Is dementia catching? The possibility sends one emergency room into a tizzy in Segal’s latest, a surreal black comedy.
It’s Miriam Haddad, an ER doctor, who lets the cat out of the bag. She confides to Joe Bernstine, a regular patient, that they’re tracking “all the sixty-two-pluses who go around the bend.” Smiling Joe is unfazed. Nothing fazes Joe, not even the fact that he’s terminal. He’s the retired director of a think tank that figured prominently in Segal’s previous novel, Shakespeare’s Kitchen (2007), and is busy cataloging, in his small Manhattan office, end-of-the-world scenarios. His staff consists of family and friends, most notably Lucy, a 75-year-old poet with emphysema. It’s she who notices the body hurtling past the window. One of the black dressmakers whose space they acquired has committed suicide after taking her sister to the same New York hospital ER where Joe is a frequent visitor. Soon, Joe’s outfit is working with Dr. Haddad to investigate the staggering surge in Alzheimer’s cases. Joe has hinted that undefined “entities” may be using the ER to create an epidemic. Stated that baldly, it sounds pretty silly, but then, this is not a conventional medical-disaster novel, but a wild flight, complete with loops, tangents and quizzical asides. What follows is a parade of new intakes, all about to lose their minds. Observing them unofficially is Lucy, who is being driven crazy herself by the refusal of a magazine to pass judgment on a months-old submission. Back to Dr. Haddad, who, as the hospital’s spokesperson, declares “[t]here is no emergency room...that is not liable to raise the stress level to one that can cause temporary dementia.” That exposes Segal’s debunking of the Byzantine bureaucracy of the American hospital, but it does not prepare readers for the dark ending: a tableau of the demented, all stark naked, and Joe on his deathbed.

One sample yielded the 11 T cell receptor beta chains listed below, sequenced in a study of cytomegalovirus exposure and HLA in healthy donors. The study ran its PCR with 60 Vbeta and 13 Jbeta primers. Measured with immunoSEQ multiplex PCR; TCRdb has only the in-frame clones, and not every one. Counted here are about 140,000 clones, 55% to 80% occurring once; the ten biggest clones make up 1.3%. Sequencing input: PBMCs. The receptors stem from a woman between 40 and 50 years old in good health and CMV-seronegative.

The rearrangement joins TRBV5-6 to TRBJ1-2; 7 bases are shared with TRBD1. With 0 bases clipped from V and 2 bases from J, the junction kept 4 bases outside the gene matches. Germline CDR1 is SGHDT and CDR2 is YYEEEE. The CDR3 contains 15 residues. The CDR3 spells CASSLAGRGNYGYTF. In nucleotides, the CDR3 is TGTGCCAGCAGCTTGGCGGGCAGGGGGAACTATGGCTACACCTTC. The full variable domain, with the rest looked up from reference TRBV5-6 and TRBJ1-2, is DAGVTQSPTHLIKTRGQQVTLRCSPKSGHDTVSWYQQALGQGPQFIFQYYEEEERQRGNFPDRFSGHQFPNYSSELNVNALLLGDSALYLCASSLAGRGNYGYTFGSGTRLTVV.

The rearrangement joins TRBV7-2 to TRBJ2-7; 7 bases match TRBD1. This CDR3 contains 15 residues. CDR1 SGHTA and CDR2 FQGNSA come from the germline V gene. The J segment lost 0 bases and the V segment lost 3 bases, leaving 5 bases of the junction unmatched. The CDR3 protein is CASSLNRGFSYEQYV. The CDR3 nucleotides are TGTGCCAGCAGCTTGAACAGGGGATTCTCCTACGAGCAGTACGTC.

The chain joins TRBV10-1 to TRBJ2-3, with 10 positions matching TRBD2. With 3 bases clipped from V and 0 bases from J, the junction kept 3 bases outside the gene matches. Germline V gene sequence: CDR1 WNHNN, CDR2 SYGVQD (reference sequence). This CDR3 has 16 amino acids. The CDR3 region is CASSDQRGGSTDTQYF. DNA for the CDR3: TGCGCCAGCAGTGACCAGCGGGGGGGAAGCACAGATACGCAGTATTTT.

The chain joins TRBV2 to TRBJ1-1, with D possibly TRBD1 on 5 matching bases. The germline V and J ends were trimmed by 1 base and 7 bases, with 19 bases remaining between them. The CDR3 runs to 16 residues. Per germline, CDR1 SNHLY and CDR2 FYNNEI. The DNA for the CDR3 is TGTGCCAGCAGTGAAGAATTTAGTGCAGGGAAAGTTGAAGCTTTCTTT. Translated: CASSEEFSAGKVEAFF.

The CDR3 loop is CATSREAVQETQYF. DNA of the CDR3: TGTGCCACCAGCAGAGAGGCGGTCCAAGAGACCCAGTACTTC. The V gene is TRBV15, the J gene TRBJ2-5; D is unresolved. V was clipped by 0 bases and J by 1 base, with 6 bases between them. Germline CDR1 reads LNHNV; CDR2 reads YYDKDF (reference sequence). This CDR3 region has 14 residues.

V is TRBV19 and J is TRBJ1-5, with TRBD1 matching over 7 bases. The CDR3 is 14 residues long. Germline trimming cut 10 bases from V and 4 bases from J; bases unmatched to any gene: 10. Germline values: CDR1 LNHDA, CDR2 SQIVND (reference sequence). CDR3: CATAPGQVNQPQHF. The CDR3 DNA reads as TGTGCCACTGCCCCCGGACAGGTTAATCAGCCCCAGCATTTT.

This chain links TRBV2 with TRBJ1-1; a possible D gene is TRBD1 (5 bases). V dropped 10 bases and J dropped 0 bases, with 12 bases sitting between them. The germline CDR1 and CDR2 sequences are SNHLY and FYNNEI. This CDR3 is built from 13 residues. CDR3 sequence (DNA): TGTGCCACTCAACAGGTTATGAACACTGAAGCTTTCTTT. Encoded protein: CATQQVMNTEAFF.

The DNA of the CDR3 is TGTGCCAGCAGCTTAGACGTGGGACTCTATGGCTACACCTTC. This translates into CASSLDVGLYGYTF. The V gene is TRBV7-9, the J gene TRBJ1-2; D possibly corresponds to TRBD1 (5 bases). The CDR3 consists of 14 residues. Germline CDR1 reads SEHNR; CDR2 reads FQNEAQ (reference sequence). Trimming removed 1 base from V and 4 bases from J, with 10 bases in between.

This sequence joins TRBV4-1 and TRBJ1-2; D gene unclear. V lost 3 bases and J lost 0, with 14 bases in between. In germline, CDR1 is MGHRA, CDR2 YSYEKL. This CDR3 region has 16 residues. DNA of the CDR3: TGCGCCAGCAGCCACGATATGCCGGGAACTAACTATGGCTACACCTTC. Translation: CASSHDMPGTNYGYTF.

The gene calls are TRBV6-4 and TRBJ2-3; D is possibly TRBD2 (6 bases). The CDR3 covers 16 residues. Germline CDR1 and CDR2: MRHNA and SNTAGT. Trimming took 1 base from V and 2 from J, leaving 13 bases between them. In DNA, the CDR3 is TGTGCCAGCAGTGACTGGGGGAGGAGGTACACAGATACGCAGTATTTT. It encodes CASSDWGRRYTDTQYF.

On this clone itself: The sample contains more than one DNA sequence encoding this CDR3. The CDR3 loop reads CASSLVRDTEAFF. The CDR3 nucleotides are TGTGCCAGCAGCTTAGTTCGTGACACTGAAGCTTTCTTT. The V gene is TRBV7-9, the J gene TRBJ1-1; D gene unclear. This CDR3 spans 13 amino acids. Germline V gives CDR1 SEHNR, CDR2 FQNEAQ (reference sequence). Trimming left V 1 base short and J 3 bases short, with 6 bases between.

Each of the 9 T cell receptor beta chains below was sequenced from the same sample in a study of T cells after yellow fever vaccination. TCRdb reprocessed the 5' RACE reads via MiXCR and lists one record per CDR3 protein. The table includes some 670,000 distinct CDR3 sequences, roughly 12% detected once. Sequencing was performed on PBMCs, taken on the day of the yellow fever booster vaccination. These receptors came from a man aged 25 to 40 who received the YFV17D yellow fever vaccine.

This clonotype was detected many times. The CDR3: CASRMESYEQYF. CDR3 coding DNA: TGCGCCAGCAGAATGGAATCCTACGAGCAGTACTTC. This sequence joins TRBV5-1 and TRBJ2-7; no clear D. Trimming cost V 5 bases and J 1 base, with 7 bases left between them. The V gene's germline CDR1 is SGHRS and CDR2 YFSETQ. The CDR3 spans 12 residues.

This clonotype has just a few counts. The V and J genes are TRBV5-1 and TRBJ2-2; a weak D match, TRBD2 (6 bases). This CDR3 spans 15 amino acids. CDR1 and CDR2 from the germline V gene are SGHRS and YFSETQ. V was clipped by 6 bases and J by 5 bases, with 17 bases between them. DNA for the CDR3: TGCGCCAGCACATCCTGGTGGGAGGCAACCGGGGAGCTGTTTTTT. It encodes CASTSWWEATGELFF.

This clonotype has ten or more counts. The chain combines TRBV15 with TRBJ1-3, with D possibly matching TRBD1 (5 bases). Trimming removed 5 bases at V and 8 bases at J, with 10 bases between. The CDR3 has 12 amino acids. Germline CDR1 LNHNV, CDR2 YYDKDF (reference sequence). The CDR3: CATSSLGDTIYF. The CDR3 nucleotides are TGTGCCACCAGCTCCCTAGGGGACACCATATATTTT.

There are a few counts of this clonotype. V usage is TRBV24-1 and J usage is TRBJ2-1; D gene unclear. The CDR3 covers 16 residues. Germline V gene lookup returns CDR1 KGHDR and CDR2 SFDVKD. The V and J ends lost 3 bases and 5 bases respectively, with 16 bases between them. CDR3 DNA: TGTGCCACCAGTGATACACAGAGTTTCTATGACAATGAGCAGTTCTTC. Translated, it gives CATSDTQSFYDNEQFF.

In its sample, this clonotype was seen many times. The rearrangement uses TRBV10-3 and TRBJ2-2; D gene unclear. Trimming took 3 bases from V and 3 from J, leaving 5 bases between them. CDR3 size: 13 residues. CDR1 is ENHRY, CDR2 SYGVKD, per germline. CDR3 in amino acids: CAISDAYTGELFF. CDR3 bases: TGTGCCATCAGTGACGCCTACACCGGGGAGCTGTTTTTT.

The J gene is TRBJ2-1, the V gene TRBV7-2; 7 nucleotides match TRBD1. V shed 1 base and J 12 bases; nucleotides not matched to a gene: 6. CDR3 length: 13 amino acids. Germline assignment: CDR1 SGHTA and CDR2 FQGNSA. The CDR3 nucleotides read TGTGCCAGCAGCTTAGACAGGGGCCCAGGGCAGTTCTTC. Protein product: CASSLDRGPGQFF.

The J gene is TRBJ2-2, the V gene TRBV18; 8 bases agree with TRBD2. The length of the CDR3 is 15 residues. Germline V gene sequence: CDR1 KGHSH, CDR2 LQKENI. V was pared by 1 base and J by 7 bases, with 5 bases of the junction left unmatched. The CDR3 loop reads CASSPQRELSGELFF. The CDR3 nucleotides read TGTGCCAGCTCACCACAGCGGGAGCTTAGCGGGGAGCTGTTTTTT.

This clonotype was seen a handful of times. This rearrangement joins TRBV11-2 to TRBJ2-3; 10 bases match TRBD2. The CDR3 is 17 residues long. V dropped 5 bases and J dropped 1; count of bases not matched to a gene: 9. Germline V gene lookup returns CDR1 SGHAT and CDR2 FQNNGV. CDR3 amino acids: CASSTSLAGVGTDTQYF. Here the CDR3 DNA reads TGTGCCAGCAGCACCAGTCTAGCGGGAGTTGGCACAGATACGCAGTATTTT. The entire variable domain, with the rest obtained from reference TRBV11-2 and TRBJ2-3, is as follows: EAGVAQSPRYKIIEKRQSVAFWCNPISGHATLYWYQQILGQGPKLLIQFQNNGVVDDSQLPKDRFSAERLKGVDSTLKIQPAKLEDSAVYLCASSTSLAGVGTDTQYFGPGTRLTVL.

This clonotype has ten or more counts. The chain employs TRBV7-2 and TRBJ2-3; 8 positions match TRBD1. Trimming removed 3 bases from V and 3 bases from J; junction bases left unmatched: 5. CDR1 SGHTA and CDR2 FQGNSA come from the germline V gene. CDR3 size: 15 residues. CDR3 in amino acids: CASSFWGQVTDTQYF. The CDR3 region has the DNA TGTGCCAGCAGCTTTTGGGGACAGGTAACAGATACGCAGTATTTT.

A sassy circumnavigation of hospital culture and mortality.